I built a very simple circuit from a schematic I found online, but it is not working. It is a touch switch circuit in which I touch a metal object connected to the circuit, and the LED2 connected at the output glows. When touch is removed, the terminal is pulled back to ground, thus lighting up LED1.


NOTE: LED 2's direction has to be reversed. I have already reversed it!

What could be wrong? I am using a LM324 Operational Amplifier, two 10k resistors and one 100 ohm resistor, 6V battery, and two LED's. Since the LM324 chip has 4 op amps within it, I tried using the another op amp, but that did not work. The LED's are not burned out, and I have checked multiple times that I set my circuit up right. Thanks for any help!

  • \$\begingroup\$ What exactly is wrong? It might help to measure the voltages at each node and see if any are not at the voltage you expect. \$\endgroup\$
    – Null
    Oct 5, 2014 at 2:25
  • \$\begingroup\$ Link to the circuit you found online. I expect it used resistors higher than 10kilohm ... maybe much higher. \$\endgroup\$
    – user16324
    Oct 5, 2014 at 13:00
  • \$\begingroup\$ @BrianDrummond the website I got this circuit from is circuitscorner.blogspot.com/2013/03/… \$\endgroup\$
    – Beom
    Oct 5, 2014 at 15:16

1 Answer 1


Why LED2 doesn't turn on:

You should be aware that the LM324 series of op-amps has not got the output stage to source or sink significant current at only 2V margins. If that is not the problem causing your LEDs only very slightly lighting up, it may well be that your finger creates a 200kOhm or even higher resistance, depending on the distance between plates, the dryness of your skin and amount of pressure.

If the problem is not the output current capabilities of the op-amp in such a low voltage set-up, it may well be your 10kOhm resistor is pulling down too strongly for your finger to make sufficient difference to the op-amp. Normally that should not be a problem, as it should normally still at least reach 80mV or so, but you could try and increase that resistor to 100kOhm, to create a stronger offset in the op-amp's initial stage, in turn forcing the output slightly further into saturation.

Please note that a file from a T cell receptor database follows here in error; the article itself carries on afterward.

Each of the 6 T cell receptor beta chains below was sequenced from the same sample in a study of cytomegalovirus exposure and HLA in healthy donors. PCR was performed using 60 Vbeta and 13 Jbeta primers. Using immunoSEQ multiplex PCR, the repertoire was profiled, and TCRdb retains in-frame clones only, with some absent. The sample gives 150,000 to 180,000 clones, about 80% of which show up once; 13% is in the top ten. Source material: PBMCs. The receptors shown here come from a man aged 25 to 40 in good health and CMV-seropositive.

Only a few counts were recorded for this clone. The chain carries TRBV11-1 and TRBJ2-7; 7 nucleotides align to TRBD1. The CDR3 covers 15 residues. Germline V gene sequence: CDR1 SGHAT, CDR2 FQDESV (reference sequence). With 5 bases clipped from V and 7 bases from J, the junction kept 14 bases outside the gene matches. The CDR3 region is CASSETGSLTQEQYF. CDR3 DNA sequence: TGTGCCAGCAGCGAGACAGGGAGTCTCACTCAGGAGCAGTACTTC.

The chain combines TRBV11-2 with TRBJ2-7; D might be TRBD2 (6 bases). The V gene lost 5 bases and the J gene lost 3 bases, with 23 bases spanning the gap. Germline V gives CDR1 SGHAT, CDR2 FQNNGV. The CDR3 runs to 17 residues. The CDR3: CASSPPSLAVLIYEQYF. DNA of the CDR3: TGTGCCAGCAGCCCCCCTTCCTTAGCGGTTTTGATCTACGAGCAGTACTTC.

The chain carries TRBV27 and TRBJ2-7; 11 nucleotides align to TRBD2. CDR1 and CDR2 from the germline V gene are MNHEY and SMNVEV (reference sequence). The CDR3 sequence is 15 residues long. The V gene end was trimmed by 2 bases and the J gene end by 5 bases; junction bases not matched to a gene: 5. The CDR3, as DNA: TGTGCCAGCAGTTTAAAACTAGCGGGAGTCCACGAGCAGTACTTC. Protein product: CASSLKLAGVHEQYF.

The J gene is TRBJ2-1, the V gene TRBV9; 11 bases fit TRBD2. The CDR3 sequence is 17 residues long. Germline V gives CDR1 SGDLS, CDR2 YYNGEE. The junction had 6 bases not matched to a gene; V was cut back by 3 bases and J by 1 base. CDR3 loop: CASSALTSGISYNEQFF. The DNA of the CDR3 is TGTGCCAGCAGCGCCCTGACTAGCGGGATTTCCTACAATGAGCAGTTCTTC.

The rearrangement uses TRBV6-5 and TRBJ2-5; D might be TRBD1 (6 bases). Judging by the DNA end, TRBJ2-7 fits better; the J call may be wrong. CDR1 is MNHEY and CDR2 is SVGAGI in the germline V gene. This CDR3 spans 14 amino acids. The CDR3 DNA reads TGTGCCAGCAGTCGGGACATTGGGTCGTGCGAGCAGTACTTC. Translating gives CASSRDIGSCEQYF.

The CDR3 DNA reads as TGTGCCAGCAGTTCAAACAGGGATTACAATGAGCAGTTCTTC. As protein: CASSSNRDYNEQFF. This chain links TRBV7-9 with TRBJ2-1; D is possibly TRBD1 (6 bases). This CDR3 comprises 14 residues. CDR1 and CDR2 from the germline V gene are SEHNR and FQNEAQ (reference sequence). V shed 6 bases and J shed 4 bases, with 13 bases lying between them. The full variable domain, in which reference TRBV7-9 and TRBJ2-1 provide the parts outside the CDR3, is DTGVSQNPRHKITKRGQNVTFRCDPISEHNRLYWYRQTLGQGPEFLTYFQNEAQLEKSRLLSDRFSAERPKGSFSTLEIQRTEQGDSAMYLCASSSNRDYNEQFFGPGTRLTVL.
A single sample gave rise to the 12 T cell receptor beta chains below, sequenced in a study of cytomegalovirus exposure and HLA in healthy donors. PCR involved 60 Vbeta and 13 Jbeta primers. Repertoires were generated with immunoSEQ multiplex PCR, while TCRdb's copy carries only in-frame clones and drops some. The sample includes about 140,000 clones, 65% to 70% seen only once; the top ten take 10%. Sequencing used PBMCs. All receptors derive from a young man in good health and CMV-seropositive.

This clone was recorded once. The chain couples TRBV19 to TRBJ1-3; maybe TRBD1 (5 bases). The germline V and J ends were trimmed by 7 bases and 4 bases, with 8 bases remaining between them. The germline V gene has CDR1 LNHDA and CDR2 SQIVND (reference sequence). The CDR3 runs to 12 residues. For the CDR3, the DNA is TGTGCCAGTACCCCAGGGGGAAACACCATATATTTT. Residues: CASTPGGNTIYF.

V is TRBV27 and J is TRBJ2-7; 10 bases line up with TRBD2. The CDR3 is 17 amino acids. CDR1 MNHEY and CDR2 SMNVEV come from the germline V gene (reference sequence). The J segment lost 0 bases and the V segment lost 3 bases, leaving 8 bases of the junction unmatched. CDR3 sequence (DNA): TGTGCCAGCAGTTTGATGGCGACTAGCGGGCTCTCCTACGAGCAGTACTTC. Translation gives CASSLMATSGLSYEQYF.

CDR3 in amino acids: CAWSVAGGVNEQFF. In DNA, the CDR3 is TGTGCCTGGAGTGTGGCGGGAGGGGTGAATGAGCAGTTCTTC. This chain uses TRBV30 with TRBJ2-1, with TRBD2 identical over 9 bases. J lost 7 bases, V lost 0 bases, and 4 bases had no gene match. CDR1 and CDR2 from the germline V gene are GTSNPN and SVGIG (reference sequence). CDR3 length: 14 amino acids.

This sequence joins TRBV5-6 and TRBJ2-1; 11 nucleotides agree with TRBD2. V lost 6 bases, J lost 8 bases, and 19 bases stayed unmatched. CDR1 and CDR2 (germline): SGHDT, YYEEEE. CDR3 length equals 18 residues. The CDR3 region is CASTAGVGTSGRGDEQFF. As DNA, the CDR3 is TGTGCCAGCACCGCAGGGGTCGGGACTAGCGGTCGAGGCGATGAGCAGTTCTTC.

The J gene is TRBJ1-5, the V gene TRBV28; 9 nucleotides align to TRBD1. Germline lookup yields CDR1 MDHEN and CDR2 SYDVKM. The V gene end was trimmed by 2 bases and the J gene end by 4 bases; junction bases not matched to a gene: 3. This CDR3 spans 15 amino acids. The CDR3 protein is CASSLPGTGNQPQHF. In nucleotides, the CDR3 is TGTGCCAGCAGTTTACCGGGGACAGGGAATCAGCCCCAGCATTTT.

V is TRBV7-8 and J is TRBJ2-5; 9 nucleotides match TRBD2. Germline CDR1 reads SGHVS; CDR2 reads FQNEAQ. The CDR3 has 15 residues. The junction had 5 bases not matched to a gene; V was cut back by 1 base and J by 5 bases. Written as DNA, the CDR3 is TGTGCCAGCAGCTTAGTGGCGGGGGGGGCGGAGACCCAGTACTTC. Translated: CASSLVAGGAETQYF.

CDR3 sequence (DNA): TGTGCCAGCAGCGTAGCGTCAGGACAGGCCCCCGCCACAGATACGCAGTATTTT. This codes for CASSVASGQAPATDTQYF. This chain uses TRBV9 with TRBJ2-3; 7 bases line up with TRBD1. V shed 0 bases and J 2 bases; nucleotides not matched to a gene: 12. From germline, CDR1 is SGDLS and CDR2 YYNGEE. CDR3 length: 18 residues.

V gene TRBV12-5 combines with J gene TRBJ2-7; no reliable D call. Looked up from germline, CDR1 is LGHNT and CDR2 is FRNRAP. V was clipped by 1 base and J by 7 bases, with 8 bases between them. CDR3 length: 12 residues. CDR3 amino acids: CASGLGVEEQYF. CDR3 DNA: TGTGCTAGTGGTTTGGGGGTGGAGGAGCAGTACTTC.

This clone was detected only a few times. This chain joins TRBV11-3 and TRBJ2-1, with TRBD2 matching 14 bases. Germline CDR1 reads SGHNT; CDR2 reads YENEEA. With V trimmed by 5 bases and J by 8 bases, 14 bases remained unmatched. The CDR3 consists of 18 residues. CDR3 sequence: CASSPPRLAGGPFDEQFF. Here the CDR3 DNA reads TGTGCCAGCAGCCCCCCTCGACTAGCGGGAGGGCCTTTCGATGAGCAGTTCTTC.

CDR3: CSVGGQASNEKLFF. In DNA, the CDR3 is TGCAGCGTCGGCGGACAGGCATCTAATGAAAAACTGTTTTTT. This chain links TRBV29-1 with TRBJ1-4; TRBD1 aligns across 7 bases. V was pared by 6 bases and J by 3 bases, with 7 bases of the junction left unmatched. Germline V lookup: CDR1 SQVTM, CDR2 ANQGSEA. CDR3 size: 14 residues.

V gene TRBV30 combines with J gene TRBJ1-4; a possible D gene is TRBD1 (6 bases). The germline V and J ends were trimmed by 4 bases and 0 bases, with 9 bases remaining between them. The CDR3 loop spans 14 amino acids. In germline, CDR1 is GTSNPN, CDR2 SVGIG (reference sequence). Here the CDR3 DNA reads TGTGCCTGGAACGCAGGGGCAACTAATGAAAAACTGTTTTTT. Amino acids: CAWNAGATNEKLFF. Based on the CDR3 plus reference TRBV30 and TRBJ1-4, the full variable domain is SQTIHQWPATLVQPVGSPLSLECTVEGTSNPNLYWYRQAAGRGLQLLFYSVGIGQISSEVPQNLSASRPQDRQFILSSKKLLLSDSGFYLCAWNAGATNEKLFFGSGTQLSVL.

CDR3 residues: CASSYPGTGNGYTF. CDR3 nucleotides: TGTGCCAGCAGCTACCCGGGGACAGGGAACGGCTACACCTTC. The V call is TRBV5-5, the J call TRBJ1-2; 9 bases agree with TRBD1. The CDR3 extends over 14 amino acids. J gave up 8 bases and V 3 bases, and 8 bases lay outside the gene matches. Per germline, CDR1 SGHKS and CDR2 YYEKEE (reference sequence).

Why LED1 doesn't turn on:

The op-amp's input terminals are both at ground level when nothing is touched, this means there is no difference between the terminals and the output stage of the op-amp is very lowly motivated to do something. If you want the output to come close enough to sinking any current at all, you need to bias the other input to a voltage above 0V.

My suggestion:


simulate this circuit – Schematic created using CircuitLab

Why the two resistors on the LEDs?: If your op-amp enters an undetermined state because the V+ and V- come close to each other, the output may start to float. In this case the LEDs could force the set-point, by conducting directly through each-other. Without any resistors in the current carrying path. This would be bad. By adding the two resistors, in this transitionary state the LEDs will never go past their current limit.

Why LM358?: Because it has a stronger output stage.

The rest has been explained above.

If it were not 4:30AM here I might add another schmidt-trigger tutorial here to make sure that transitionary state never occurs long enough to be a problem, but this time, I will leave the concept of an Op-Amp based Schmidt Trigger as further autonomous research.

  • \$\begingroup\$ Thank you for the through answer! It is appreciated. Is there any way I could do the circuit you mentioned with the LM324, or would that be pointless? I only have that and a LF356 op amp unfortunately. \$\endgroup\$
    – Beom
    Oct 5, 2014 at 3:10
  • \$\begingroup\$ You can always try, it's possible the extended bias will help enough to force the output, but keep in mind when you progress to more complex circuits that there are many aspects about op-amps that are very different. That's why there's so many different ones. \$\endgroup\$
    – Asmyldof
    Oct 5, 2014 at 12:17

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